All that we hear and see are to be questioned. We cannot blindly believe in things without analyzing and proving them right. The scientific method of questioning and proving things generally has six basic steps that experimentally prove a concept, a theory, a fact or your hypothesis drawn out of an observation. But, not all scientific method strictly abides by the process, for it is not always possible to prove every hypothesis experimentally. However most science experiments fall into the six-step process defined below, since it is most often about why, how, what if and Wow!
To put it simple, anything you see around you is an observation. In a micro level, if a microbiologist observes a bacteria sustaining an extreme temperature which is quite peculiar, that is an observation he made.
All curious minds have something in common. That is ‘Questioning’. Having observed a microbial colony surviving extreme conditions, he might want to question its physical, chemical and biological nature. Great ideas and thoughts arise from very basic questions!
Based on your subject expertise, the prediction you make on any observation is a hypothesis. A hypothesis may or may not be true and which can only be proven with an experimental protocol. In this case, let us say the microbiologist considers the colony a whole new bacterial strain and possibly aims to name after him.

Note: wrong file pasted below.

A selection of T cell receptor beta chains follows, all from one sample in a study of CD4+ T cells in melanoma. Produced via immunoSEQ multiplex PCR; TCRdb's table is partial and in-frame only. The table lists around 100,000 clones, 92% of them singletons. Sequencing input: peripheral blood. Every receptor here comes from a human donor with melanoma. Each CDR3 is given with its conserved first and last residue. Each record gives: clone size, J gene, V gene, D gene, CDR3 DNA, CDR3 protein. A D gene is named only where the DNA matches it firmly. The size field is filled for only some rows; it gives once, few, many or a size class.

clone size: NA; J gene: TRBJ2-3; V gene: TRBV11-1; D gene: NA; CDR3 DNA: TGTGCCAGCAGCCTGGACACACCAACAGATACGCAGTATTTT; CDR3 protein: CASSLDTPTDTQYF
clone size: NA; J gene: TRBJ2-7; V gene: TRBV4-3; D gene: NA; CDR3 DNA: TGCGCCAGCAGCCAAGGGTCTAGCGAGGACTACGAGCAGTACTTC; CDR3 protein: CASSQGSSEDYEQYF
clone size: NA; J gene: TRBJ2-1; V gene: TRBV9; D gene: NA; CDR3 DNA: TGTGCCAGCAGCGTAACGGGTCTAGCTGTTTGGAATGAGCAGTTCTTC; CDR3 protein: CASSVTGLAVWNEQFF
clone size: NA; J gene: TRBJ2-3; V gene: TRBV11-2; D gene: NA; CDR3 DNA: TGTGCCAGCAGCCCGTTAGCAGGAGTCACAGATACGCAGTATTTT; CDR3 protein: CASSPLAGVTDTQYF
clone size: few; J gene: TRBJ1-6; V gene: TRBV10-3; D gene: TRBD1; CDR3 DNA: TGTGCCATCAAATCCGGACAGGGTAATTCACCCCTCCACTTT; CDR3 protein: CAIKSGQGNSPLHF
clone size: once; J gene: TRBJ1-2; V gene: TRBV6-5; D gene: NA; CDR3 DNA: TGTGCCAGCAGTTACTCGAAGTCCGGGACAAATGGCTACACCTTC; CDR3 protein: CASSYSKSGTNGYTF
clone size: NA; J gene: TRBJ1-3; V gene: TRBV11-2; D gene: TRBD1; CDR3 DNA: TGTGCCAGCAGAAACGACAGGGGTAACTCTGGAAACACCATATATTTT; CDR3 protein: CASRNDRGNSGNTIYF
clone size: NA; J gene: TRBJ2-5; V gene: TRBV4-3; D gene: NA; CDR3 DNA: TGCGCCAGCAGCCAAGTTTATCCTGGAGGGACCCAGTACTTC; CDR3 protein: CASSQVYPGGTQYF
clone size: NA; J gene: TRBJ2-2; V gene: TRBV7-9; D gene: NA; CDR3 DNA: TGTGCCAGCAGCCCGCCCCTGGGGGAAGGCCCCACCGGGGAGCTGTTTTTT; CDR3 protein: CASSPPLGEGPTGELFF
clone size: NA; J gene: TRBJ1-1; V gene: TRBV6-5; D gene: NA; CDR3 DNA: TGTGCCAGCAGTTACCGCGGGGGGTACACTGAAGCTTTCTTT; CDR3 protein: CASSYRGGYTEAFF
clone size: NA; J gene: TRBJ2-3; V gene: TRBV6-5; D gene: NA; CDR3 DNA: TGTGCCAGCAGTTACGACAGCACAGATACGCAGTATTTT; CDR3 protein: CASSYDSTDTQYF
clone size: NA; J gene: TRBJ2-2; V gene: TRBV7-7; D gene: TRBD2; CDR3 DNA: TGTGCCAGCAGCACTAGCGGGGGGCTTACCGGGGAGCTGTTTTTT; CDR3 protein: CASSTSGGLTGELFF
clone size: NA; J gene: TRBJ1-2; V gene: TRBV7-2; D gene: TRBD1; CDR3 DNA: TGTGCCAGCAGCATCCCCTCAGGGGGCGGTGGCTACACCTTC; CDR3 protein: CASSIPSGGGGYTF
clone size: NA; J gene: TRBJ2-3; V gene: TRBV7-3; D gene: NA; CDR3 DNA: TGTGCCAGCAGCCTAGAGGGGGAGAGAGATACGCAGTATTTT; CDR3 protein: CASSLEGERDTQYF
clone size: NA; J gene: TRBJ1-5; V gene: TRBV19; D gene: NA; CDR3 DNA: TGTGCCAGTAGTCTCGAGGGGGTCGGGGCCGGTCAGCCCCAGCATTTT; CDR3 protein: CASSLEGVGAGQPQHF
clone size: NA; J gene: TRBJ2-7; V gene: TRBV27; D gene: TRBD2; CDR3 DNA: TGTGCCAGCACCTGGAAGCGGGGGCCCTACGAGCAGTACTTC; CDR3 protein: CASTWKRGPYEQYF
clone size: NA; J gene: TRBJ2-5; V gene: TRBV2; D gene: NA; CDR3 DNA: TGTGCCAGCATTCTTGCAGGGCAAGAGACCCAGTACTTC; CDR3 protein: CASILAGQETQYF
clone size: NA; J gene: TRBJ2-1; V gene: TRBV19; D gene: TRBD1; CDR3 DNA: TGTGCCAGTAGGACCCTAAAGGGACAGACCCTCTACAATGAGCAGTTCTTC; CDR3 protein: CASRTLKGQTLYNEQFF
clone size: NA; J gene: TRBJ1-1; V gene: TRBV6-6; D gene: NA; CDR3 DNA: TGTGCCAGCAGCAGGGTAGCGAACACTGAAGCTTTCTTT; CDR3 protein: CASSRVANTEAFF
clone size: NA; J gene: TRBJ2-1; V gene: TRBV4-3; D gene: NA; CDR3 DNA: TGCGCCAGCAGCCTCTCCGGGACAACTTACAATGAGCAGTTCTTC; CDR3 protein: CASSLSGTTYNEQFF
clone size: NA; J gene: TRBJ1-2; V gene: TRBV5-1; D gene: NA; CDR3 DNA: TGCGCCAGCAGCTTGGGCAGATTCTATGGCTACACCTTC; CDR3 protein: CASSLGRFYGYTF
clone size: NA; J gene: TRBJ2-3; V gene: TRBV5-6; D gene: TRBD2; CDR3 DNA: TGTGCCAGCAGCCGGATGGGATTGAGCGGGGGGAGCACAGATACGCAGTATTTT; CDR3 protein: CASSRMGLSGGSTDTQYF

The most challenging part is not the experiment but coming up with a protocol. It involves planning in detail about the various tests, listing out the equipments, chemicals needed, etc. This for sure is the most trivial part of a scientific research. In our case, the microbiologist will have to run through a whole lot of biochemical tests.
Putting down all the results and studying it to gain an overall view is analysis. Nowadays we have many electronic data capture systems that let us e-capture every minute data in a scientific research. That is one big step for experiments that last most than ten years. Here, the scientist will have to scan trough the results to check if they match an already existing strain.
The end of a scientific method is to conclude by saying the hypothesis proved right or wrong. However, in either of the cases, the process on the whole is a study provided the experiment and analysis are done accurately. If the biochemical test results say that this bacterium isolated is a totally new bacterial species or a new strain, the researcher is at the liberty to name it after him!